Before hitting the highway, take your vehicle into an Approved Auto Repair Services facility for an inspection to confirm it is roadworthy. Make sure you check and read your owner’s manual for the proper maintenance of your vehicle.
Here is a basic checklist:
Loading your car safely doesn’t mean stuffing everything into the trunk and hoping for the best. Proper loading requires careful planning and a lot of common sense.
Plan your packing
The Government of Canada recommends that Canadians travelling to any destination outside Canada carry a valid passport. Canadians must have a passport to enter the United States by June 1, 2009. Find out more information about border crossing requirements on the government’s website.
Even though a passport is not presently required for entry to the U.S. by land, it is mandatory if you travel on a cruise or continue your travel on to another country. Be sure to allow sufficient time to obtain a passport; due to high demands, it could take upwards of 10 weeks to process your application. Visit the government’s website for application information.
Once you have received your new passport, make two photocopies – leave one with a friend or relative and bring the second copy with you and carry it separately from your passport. It is also wise to leave a copy of your airline ticket, traveller’s cheque numbers, and trip itinerary with someone who would be accessible in case of an emergency.
You are also required to bring proper documents to take a child into another country. Those documents include birth certificates showing the names of both parents and any legal documents pertaining to custody. If the child is travelling with one parent, a consent letter authorizing travel must be signed and dated by the other parent. If a child is travelling alone or without either parent, a consent letter authorizing travel must be signed and dated by both parents. Learn more about travelling with kids from the government’s website.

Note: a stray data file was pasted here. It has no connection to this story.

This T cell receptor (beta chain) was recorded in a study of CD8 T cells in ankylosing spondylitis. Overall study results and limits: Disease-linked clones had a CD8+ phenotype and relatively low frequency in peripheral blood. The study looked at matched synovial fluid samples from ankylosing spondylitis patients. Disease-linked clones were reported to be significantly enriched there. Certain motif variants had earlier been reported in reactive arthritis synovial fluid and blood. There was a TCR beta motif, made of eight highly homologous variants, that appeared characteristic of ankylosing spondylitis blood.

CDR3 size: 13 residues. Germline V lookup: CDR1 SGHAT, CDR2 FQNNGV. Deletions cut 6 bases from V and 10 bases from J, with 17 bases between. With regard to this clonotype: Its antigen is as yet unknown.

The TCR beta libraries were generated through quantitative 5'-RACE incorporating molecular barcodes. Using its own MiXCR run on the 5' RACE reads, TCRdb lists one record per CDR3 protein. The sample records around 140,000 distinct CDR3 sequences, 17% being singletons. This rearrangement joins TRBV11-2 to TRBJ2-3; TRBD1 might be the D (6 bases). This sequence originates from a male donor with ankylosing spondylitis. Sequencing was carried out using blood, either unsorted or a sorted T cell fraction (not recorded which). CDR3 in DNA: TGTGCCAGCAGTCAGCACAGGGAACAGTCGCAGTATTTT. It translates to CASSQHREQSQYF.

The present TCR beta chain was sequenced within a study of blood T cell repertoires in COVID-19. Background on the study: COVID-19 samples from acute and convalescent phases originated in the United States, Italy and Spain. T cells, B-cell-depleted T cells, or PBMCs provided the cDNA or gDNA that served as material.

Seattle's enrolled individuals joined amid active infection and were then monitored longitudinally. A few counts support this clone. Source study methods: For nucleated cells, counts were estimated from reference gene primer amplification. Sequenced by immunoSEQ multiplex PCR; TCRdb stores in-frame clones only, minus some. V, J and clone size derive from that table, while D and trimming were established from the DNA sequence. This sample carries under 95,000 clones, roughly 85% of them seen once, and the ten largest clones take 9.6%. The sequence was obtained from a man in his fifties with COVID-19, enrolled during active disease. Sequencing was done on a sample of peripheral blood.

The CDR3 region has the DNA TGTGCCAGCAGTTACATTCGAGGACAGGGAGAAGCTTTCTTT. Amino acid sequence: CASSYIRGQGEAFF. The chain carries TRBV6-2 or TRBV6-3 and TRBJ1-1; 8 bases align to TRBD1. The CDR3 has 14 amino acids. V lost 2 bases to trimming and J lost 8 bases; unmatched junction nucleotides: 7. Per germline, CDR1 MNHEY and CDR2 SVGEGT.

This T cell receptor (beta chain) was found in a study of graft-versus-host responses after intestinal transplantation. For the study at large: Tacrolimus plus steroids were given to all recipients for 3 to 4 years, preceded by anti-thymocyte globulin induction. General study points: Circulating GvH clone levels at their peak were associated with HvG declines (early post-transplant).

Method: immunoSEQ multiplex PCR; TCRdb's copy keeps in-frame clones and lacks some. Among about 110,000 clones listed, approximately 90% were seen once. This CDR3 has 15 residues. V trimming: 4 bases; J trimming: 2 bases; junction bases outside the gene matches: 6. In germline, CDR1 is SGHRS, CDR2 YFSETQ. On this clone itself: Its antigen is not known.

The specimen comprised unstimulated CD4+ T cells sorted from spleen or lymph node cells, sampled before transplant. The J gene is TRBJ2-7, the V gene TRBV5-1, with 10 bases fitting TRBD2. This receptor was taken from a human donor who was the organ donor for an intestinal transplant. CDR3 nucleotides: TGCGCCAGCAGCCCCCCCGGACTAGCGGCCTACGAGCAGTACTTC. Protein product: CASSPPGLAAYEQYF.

A permanent resident card (document that replaced the Record of Landing) is now required when returning to Canada via commercial carrier. Existing permanent residents must be in Canada to apply for this new document. Visit the government’s website for more information about obtaining a permanent resident card.
Ask your travel agent or check with U.S. Customs for regulations about items that will not be allowed entry into the U.S. Know how to declare items, and what exemptions might be available to you as a traveller. Visit the government’s website for more information about travelling into the United States in a vehicle. Find out what restrictions there are for travelling into the United States on a plane.
Pack your baggage in a way that will make inspection easy.
Buy traveller’s cheques rather than carrying large amounts of cash.
Do not assume medications that are legal in Canada are also approved for use in the U.S. Prior to leaving verify that your medication will not violate U.S. drug laws.Travel with all your medications (only take the amount you require for your trip) in their original containers and pack them in your carry-on luggage. You may wish to have your doctor write you a back-up prescription and carry it with your documents.
If you are bringing gifts, travel with them unwrapped and ready for inspection.
Be alert at all times, keep your distance from luggage or packages left unattended and do not carry items for others. Never leave your own luggage unattended or in a stranger’s care. You are responsible for everything in your possession when you clear customs.
After consulting with your doctor, prepare a travel medical kit. What you put in the kit will depend on where you are going, how long you will be away and your personal medical needs.
Stress, excitement, or a change in diet can affect your health. Here are a few tips health experts recommend for travelling:
Severe weather conditions can occur suddenly in Canada. Environment Canada issues watches or warnings if conditions warrant. If you notice weather conditions deteriorating, stay tuned to the local radio or TV stations for updated storm information.
Watch: is an advisory only. Nothing may happen but a watch could develop into a warning.
Warning: means that severe weather is imminent. Take precautions and listen to your radio.
Learn how to prepare an emergency kit for the home and vehicle.